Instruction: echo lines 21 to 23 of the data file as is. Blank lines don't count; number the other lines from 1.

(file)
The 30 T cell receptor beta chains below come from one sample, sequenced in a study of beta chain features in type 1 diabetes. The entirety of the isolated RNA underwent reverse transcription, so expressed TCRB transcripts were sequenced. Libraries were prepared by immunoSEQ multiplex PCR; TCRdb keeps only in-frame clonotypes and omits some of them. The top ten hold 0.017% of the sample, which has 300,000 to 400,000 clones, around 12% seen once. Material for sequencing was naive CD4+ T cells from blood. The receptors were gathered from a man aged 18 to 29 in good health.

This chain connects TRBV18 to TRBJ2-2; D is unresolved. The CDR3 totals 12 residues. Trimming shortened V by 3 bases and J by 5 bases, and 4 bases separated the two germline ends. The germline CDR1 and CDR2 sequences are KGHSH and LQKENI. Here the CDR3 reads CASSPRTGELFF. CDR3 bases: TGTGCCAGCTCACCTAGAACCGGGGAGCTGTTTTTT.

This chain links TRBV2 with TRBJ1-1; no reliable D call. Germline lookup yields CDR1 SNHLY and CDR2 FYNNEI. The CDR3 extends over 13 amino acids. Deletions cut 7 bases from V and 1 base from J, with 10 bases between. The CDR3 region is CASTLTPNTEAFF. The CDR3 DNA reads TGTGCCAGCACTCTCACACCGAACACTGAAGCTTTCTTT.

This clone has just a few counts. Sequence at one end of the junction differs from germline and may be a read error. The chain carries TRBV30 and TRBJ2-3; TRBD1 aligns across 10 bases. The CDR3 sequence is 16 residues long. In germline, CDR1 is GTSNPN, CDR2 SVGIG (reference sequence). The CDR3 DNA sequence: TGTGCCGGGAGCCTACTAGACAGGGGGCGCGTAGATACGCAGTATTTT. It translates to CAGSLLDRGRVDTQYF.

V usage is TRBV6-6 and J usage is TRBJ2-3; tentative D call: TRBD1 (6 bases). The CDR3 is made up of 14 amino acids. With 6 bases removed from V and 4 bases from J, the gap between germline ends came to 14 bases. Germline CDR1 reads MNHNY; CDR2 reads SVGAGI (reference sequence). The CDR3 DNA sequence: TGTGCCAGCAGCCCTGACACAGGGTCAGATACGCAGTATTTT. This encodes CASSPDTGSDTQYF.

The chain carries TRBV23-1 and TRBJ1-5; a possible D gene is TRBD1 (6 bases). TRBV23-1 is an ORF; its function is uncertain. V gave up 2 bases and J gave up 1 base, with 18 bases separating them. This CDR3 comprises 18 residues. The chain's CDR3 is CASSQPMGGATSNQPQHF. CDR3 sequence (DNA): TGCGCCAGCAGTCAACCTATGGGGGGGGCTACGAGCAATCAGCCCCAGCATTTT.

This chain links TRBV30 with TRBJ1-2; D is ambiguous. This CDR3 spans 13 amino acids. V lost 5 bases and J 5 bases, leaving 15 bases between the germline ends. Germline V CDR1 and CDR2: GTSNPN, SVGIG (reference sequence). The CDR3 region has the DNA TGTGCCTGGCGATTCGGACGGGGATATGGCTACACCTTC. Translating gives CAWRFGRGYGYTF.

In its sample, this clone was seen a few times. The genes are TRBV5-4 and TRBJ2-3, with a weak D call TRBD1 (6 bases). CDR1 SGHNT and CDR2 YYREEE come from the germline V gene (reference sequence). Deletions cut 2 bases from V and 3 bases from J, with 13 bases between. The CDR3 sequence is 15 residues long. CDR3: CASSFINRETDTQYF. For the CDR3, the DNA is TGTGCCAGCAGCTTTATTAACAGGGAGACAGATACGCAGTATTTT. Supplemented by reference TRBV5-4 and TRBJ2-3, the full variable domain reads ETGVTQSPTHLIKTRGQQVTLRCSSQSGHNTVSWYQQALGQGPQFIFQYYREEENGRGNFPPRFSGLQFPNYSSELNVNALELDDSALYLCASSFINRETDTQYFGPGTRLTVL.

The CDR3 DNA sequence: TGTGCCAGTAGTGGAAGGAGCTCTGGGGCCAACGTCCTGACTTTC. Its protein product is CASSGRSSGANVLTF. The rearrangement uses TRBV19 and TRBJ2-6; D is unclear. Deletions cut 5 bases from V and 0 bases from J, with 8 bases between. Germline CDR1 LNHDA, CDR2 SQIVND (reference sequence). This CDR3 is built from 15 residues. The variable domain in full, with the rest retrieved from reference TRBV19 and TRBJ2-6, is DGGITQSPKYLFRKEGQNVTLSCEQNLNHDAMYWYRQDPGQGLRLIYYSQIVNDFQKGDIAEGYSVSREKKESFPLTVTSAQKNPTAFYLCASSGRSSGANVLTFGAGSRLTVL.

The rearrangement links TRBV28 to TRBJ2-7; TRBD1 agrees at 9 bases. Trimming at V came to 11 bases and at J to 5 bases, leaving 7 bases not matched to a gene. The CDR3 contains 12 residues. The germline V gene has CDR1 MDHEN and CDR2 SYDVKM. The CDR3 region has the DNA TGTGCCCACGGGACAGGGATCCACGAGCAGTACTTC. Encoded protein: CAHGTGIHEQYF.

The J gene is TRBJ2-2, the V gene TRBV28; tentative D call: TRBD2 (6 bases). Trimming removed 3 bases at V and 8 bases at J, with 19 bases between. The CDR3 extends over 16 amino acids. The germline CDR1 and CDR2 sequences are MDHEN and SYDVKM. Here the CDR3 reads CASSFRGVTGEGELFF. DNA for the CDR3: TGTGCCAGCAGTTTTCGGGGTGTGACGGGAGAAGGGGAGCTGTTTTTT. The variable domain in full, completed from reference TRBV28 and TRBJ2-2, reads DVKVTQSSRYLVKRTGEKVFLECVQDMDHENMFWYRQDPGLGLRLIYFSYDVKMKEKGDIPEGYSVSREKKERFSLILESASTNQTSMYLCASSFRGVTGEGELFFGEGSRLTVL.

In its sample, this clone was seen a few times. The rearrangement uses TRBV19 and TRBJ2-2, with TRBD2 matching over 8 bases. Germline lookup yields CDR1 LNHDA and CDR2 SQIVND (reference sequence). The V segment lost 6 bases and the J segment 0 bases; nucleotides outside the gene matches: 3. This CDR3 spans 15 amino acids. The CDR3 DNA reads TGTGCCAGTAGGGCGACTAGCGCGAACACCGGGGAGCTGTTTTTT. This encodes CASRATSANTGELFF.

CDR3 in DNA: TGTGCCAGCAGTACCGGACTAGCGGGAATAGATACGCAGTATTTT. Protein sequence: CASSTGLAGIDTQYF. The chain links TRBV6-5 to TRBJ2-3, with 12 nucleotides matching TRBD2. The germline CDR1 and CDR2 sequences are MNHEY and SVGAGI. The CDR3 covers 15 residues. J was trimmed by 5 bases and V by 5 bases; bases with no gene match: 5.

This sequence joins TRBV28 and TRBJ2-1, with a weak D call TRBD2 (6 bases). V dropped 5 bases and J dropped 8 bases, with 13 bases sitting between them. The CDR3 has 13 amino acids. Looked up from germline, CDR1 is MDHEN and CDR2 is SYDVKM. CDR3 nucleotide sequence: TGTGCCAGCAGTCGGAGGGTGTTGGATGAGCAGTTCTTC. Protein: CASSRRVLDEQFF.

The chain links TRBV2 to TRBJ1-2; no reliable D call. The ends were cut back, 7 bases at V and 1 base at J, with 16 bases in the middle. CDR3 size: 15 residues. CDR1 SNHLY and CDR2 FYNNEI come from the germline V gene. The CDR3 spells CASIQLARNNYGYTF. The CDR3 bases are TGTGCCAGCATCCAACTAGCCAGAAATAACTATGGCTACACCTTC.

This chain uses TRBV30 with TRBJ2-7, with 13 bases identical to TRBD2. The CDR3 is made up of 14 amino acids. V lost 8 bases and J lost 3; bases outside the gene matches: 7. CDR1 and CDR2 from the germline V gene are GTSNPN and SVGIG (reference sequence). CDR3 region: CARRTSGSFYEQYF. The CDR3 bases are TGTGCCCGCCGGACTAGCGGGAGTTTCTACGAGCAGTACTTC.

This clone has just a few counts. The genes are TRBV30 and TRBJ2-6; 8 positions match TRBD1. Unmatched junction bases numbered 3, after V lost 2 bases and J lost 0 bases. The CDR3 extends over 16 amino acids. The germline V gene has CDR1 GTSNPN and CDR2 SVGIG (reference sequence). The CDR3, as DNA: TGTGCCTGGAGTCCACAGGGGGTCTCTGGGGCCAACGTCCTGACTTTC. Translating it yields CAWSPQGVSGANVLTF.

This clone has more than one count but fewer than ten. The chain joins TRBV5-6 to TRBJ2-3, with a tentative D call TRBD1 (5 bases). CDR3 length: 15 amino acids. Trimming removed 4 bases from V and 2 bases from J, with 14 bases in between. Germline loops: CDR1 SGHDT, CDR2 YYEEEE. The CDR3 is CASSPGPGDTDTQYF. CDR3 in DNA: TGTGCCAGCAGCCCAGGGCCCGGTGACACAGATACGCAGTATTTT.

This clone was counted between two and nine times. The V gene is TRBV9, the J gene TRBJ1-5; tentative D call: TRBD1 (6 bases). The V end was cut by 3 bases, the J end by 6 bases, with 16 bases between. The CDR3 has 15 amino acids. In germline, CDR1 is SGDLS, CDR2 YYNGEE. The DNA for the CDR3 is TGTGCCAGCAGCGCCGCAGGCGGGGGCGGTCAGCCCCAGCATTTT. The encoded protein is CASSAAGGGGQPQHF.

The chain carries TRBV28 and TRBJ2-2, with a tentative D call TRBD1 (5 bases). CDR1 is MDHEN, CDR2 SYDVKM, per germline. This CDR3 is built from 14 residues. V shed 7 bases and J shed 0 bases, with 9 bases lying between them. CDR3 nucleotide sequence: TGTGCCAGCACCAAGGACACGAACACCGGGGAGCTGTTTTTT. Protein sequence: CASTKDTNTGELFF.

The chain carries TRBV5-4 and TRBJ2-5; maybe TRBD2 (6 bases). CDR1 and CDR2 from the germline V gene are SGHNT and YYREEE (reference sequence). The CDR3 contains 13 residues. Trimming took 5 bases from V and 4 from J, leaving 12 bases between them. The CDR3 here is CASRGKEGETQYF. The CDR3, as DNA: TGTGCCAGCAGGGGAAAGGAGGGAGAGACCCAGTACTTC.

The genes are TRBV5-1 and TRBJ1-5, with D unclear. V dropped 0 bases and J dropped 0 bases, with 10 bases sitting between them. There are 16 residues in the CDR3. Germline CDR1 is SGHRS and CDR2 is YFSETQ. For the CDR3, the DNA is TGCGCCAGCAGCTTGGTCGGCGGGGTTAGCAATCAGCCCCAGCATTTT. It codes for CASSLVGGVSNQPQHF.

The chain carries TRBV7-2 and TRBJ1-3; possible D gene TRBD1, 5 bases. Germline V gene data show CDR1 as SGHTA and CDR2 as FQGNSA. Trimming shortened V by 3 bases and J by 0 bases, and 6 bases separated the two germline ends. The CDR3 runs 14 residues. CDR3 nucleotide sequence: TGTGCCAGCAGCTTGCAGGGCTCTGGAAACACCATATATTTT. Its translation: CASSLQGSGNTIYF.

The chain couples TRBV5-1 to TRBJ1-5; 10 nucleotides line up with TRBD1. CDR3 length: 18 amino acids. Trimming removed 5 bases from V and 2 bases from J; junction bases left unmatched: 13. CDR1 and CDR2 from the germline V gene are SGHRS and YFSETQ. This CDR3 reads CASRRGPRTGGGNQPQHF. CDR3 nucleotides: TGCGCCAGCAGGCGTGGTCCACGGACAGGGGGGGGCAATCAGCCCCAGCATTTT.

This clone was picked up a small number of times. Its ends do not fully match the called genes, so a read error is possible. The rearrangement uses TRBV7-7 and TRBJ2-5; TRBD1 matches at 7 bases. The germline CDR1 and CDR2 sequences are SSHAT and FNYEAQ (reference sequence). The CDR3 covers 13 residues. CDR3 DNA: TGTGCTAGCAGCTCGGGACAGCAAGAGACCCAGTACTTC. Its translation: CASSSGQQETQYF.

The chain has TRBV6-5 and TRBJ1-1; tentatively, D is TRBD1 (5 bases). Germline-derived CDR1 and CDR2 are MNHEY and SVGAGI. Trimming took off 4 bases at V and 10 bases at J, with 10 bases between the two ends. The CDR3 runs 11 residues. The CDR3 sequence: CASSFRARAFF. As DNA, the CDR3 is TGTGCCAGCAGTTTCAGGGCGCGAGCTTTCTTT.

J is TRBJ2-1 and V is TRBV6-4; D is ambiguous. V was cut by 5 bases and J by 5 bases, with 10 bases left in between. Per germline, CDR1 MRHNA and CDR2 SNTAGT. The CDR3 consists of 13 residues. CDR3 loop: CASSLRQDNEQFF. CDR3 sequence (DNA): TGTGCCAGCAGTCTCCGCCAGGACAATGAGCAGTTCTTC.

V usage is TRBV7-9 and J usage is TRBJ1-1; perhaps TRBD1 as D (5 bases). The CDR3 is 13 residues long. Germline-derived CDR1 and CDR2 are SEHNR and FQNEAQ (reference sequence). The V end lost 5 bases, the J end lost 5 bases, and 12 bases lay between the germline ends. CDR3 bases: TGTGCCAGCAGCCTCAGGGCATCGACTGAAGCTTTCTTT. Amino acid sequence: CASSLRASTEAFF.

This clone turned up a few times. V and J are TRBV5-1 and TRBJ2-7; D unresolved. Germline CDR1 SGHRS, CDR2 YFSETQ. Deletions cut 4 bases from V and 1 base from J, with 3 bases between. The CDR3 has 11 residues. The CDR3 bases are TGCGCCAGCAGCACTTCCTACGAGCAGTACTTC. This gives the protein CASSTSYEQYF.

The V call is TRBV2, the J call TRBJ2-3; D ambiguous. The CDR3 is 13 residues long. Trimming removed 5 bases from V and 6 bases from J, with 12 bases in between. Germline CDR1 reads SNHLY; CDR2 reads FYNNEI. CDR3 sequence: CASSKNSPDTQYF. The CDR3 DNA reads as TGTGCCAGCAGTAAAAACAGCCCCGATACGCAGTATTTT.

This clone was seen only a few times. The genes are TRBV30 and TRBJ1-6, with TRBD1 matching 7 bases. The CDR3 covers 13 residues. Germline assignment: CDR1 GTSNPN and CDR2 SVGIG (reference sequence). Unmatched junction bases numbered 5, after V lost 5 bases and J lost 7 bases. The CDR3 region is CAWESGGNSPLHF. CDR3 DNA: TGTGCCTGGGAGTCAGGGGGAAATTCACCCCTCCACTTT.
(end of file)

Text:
The chain carries TRBV5-4 and TRBJ2-5; maybe TRBD2 (6 bases). CDR1 and CDR2 from the germline V gene are SGHNT and YYREEE (reference sequence). The CDR3 contains 13 residues. Trimming took 5 bases from V and 4 from J, leaving 12 bases between them. The CDR3 here is CASRGKEGETQYF. The CDR3, as DNA: TGTGCCAGCAGGGGAAAGGAGGGAGAGACCCAGTACTTC.

The genes are TRBV5-1 and TRBJ1-5, with D unclear. V dropped 0 bases and J dropped 0 bases, with 10 bases sitting between them. There are 16 residues in the CDR3. Germline CDR1 is SGHRS and CDR2 is YFSETQ. For the CDR3, the DNA is TGCGCCAGCAGCTTGGTCGGCGGGGTTAGCAATCAGCCCCAGCATTTT. It codes for CASSLVGGVSNQPQHF.

The chain carries TRBV7-2 and TRBJ1-3; possible D gene TRBD1, 5 bases. Germline V gene data show CDR1 as SGHTA and CDR2 as FQGNSA. Trimming shortened V by 3 bases and J by 0 bases, and 6 bases separated the two germline ends. The CDR3 runs 14 residues. CDR3 nucleotide sequence: TGTGCCAGCAGCTTGCAGGGCTCTGGAAACACCATATATTTT. Its translation: CASSLQGSGNTIYF.